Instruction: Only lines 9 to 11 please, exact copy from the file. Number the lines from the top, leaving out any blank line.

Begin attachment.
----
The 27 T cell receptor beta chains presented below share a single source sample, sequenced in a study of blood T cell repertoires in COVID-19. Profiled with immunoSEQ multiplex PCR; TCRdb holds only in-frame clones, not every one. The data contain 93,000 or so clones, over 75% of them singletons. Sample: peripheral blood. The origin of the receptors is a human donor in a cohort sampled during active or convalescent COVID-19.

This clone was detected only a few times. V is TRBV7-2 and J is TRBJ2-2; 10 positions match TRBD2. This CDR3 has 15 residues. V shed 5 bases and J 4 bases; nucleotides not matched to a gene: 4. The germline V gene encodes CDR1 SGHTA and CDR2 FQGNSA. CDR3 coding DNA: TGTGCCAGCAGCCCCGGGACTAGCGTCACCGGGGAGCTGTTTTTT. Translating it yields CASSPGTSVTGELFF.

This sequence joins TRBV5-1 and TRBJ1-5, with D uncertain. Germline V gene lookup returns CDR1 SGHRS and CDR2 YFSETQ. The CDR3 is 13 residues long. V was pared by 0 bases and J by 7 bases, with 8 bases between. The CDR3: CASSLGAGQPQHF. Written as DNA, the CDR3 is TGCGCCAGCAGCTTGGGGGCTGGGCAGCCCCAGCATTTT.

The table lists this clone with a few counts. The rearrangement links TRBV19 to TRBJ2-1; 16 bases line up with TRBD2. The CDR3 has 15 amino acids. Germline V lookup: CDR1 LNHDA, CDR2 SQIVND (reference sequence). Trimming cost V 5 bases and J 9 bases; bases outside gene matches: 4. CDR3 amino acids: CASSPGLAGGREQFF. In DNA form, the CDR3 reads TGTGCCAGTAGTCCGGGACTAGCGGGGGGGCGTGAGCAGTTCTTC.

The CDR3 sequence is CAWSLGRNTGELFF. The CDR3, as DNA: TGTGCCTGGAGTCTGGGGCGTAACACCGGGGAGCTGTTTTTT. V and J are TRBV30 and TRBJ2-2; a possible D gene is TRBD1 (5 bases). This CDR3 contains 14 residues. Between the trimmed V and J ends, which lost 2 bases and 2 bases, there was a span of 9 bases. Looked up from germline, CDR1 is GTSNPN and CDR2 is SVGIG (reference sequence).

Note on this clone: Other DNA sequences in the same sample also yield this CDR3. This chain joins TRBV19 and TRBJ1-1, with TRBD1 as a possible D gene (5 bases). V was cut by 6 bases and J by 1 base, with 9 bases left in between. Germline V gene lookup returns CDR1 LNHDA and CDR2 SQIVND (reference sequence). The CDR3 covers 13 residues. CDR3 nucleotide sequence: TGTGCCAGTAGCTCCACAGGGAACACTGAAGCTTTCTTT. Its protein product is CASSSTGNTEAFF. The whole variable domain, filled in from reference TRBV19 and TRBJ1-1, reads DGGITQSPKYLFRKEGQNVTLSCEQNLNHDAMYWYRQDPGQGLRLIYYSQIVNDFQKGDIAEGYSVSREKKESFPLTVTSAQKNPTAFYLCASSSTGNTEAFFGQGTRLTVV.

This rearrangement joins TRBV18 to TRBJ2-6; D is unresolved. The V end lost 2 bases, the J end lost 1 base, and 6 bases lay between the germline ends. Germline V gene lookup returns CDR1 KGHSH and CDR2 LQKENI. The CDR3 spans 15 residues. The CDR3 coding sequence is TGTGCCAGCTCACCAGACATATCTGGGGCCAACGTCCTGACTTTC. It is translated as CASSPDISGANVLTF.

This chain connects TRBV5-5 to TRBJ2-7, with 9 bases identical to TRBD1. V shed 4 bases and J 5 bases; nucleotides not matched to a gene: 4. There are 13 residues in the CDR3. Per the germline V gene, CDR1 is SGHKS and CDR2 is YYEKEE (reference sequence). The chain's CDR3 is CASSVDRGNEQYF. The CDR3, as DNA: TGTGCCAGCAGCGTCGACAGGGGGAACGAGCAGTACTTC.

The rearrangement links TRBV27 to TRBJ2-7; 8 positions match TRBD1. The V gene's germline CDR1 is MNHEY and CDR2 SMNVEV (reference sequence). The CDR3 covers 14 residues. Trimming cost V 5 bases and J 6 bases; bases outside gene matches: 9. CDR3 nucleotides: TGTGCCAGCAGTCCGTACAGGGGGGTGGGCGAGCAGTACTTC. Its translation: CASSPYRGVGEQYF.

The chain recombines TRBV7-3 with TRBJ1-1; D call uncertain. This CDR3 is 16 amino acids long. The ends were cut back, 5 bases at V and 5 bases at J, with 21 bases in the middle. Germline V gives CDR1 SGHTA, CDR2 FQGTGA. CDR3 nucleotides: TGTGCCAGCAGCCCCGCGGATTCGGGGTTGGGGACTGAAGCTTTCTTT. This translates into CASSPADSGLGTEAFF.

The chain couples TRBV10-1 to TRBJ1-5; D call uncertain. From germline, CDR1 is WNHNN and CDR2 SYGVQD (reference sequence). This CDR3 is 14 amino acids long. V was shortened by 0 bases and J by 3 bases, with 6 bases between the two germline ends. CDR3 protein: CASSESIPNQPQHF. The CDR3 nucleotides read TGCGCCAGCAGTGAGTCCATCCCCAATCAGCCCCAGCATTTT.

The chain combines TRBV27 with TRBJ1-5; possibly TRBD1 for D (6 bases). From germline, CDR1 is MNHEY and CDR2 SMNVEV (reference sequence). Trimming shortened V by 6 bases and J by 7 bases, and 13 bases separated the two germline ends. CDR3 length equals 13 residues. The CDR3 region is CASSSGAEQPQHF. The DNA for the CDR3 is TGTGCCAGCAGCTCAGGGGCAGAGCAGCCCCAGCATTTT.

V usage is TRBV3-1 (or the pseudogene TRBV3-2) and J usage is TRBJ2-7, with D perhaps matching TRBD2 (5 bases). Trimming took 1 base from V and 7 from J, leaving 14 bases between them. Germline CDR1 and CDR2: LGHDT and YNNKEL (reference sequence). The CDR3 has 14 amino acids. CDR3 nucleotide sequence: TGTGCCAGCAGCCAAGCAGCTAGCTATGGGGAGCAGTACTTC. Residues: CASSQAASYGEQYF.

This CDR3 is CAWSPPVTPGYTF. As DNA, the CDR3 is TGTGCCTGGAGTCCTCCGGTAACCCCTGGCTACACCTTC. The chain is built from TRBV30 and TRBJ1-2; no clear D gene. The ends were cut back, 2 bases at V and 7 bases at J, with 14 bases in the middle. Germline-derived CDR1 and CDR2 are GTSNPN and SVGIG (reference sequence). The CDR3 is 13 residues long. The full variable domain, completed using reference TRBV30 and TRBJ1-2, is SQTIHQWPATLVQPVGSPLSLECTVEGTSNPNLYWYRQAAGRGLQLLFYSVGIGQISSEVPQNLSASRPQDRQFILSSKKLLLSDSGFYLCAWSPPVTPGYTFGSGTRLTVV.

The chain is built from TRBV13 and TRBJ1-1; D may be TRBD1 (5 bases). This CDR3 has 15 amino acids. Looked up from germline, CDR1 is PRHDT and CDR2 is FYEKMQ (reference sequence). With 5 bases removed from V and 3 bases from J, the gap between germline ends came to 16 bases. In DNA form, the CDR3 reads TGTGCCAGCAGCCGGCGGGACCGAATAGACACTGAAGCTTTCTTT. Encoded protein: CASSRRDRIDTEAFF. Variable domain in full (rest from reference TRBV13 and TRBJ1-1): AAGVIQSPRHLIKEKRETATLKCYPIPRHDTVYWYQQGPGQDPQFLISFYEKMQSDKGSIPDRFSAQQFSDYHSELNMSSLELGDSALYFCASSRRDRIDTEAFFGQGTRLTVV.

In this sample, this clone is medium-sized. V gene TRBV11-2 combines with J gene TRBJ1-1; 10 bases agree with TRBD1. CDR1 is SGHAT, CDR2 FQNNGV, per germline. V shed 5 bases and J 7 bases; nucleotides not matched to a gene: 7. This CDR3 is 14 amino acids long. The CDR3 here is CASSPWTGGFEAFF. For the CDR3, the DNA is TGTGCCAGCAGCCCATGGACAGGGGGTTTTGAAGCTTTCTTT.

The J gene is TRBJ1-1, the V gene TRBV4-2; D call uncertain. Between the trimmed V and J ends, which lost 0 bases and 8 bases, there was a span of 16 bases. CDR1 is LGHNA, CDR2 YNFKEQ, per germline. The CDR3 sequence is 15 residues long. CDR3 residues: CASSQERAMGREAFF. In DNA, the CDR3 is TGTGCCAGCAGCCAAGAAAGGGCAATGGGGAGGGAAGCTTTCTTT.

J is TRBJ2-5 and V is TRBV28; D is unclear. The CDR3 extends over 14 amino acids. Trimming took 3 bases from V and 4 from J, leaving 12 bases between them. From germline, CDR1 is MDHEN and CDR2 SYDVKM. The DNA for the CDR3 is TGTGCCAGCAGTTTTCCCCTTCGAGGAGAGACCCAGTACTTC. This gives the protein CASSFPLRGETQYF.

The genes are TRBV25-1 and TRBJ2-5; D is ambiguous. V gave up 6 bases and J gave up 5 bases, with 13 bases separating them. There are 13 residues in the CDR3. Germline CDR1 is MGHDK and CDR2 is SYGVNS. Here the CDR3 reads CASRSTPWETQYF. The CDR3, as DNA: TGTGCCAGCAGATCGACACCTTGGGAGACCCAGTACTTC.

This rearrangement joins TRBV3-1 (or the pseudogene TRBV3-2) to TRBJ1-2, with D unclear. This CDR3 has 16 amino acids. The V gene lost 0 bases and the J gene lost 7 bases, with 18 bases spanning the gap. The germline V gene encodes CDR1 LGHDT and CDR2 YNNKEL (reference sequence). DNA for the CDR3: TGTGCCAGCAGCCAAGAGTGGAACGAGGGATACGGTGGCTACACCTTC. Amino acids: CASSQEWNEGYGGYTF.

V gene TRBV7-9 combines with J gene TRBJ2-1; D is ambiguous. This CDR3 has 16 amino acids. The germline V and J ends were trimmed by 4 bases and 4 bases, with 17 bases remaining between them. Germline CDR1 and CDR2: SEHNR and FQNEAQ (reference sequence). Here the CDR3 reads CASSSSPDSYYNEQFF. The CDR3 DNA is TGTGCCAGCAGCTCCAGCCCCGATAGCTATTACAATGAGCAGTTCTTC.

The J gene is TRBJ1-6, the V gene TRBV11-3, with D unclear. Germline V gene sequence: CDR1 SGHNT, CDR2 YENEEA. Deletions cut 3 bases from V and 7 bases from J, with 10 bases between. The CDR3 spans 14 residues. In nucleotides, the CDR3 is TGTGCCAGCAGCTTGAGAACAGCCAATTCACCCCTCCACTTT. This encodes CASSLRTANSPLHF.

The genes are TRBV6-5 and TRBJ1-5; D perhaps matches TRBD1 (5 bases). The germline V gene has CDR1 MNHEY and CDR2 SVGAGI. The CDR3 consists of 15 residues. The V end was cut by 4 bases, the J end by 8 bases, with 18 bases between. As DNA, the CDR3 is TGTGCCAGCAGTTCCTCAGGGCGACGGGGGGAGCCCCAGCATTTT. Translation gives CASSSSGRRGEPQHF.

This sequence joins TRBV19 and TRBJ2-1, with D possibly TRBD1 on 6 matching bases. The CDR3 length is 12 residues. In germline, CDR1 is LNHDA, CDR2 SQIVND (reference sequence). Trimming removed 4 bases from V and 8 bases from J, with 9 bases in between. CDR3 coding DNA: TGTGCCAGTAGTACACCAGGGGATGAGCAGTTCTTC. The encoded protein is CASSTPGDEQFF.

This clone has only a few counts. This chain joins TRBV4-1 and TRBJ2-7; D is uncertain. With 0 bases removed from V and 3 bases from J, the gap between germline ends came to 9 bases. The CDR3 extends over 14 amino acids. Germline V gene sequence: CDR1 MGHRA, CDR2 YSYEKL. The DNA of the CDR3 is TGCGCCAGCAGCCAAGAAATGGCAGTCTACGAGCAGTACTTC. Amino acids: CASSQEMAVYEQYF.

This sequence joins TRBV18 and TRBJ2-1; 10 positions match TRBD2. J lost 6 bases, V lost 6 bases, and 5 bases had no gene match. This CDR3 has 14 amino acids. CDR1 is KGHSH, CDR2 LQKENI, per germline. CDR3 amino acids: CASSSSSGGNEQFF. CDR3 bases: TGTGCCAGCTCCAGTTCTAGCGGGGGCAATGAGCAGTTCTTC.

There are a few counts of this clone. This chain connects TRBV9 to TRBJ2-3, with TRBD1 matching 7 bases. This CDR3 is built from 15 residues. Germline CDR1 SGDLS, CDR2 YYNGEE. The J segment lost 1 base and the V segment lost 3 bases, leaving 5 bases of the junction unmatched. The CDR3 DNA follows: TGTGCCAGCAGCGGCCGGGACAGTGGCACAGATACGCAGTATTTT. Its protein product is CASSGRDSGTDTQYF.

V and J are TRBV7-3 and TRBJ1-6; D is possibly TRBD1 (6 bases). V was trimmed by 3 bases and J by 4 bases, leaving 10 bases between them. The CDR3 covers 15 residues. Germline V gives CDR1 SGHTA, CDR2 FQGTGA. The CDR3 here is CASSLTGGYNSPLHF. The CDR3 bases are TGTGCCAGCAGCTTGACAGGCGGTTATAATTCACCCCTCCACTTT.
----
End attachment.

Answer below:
The rearrangement links TRBV27 to TRBJ2-7; 8 positions match TRBD1. The V gene's germline CDR1 is MNHEY and CDR2 SMNVEV (reference sequence). The CDR3 covers 14 residues. Trimming cost V 5 bases and J 6 bases; bases outside gene matches: 9. CDR3 nucleotides: TGTGCCAGCAGTCCGTACAGGGGGGTGGGCGAGCAGTACTTC. Its translation: CASSPYRGVGEQYF.

The chain recombines TRBV7-3 with TRBJ1-1; D call uncertain. This CDR3 is 16 amino acids long. The ends were cut back, 5 bases at V and 5 bases at J, with 21 bases in the middle. Germline V gives CDR1 SGHTA, CDR2 FQGTGA. CDR3 nucleotides: TGTGCCAGCAGCCCCGCGGATTCGGGGTTGGGGACTGAAGCTTTCTTT. This translates into CASSPADSGLGTEAFF.

The chain couples TRBV10-1 to TRBJ1-5; D call uncertain. From germline, CDR1 is WNHNN and CDR2 SYGVQD (reference sequence). This CDR3 is 14 amino acids long. V was shortened by 0 bases and J by 3 bases, with 6 bases between the two germline ends. CDR3 protein: CASSESIPNQPQHF. The CDR3 nucleotides read TGCGCCAGCAGTGAGTCCATCCCCAATCAGCCCCAGCATTTT.